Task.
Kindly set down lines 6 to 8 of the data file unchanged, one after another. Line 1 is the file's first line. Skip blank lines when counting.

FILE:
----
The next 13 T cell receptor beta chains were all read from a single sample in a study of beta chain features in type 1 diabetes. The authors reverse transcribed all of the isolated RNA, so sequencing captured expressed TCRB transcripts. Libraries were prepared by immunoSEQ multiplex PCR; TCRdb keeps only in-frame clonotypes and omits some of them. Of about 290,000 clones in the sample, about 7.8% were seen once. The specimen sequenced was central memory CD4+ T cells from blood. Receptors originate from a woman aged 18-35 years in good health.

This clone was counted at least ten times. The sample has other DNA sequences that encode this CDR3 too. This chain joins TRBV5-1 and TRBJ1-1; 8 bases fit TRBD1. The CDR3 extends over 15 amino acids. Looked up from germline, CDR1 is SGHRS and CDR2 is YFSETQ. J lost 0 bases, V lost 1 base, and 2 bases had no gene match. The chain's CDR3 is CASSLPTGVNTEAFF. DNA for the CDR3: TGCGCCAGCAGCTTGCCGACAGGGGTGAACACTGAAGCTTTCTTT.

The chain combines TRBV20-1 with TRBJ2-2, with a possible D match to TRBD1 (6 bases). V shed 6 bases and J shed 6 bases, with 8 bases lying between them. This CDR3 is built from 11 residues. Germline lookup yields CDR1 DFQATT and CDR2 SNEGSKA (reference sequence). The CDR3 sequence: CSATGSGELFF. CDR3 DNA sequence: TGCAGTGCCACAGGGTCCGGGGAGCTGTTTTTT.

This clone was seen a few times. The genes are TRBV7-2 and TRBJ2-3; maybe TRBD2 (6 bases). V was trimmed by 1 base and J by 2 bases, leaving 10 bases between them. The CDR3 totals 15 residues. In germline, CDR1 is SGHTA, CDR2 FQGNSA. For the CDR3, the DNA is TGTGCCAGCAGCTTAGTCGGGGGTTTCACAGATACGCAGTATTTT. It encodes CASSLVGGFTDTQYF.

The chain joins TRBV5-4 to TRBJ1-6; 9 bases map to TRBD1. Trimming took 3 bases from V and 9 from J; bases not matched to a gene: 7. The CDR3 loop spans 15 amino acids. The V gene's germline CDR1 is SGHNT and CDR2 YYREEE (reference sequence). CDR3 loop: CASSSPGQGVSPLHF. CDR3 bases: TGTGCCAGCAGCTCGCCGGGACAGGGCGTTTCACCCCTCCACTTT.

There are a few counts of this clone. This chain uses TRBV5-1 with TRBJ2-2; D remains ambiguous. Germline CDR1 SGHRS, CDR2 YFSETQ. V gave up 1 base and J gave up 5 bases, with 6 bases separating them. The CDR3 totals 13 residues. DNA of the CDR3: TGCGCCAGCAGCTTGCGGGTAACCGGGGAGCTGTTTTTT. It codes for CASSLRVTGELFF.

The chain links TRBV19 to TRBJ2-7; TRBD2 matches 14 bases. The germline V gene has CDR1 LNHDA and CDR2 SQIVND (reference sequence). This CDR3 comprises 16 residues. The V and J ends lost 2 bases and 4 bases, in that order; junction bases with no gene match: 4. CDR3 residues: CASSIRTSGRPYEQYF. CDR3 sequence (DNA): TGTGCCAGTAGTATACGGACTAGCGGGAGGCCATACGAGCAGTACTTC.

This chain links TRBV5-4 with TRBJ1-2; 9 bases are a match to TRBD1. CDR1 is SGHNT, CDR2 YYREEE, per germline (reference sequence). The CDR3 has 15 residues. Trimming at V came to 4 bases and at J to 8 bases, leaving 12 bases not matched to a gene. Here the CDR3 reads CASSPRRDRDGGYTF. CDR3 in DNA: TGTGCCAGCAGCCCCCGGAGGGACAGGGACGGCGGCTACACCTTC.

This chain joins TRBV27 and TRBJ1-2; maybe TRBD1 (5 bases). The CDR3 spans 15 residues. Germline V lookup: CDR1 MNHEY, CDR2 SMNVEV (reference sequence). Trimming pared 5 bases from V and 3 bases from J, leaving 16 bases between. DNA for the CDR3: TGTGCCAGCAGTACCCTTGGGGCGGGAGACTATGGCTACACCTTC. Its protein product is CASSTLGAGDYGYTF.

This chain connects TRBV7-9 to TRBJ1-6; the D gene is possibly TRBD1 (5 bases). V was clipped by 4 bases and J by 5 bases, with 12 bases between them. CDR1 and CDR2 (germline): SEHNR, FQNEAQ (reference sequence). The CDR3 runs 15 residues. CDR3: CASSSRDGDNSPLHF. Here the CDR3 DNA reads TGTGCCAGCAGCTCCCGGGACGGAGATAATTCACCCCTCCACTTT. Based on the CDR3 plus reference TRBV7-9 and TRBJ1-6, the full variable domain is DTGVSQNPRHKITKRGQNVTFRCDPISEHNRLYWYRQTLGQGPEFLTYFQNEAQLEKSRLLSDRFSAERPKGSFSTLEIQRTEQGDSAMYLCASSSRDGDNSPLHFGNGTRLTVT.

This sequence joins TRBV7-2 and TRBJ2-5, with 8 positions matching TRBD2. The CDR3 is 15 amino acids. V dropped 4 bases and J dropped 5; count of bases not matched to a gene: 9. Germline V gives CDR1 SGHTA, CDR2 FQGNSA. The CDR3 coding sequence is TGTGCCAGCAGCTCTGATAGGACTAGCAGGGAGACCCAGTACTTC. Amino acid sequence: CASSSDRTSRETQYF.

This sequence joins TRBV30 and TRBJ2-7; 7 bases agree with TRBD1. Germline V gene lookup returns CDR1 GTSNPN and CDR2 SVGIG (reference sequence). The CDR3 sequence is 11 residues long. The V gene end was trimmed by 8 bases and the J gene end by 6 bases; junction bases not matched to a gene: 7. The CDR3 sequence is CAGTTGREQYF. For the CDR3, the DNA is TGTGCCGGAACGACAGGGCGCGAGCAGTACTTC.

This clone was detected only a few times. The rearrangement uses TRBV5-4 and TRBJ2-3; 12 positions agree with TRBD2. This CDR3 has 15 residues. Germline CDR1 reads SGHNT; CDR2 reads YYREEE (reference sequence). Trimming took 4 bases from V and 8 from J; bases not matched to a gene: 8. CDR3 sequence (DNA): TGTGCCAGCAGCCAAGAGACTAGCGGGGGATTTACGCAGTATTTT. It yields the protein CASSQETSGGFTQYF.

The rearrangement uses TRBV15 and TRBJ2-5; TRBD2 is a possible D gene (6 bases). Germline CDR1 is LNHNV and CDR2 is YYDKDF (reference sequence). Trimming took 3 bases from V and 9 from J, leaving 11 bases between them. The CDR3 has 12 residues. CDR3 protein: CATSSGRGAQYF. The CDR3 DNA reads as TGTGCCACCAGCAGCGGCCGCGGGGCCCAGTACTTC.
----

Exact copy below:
There are a few counts of this clone. This chain uses TRBV5-1 with TRBJ2-2; D remains ambiguous. Germline CDR1 SGHRS, CDR2 YFSETQ. V gave up 1 base and J gave up 5 bases, with 6 bases separating them. The CDR3 totals 13 residues. DNA of the CDR3: TGCGCCAGCAGCTTGCGGGTAACCGGGGAGCTGTTTTTT. It codes for CASSLRVTGELFF.

The chain links TRBV19 to TRBJ2-7; TRBD2 matches 14 bases. The germline V gene has CDR1 LNHDA and CDR2 SQIVND (reference sequence). This CDR3 comprises 16 residues. The V and J ends lost 2 bases and 4 bases, in that order; junction bases with no gene match: 4. CDR3 residues: CASSIRTSGRPYEQYF. CDR3 sequence (DNA): TGTGCCAGTAGTATACGGACTAGCGGGAGGCCATACGAGCAGTACTTC.

This chain links TRBV5-4 with TRBJ1-2; 9 bases are a match to TRBD1. CDR1 is SGHNT, CDR2 YYREEE, per germline (reference sequence). The CDR3 has 15 residues. Trimming at V came to 4 bases and at J to 8 bases, leaving 12 bases not matched to a gene. Here the CDR3 reads CASSPRRDRDGGYTF. CDR3 in DNA: TGTGCCAGCAGCCCCCGGAGGGACAGGGACGGCGGCTACACCTTC.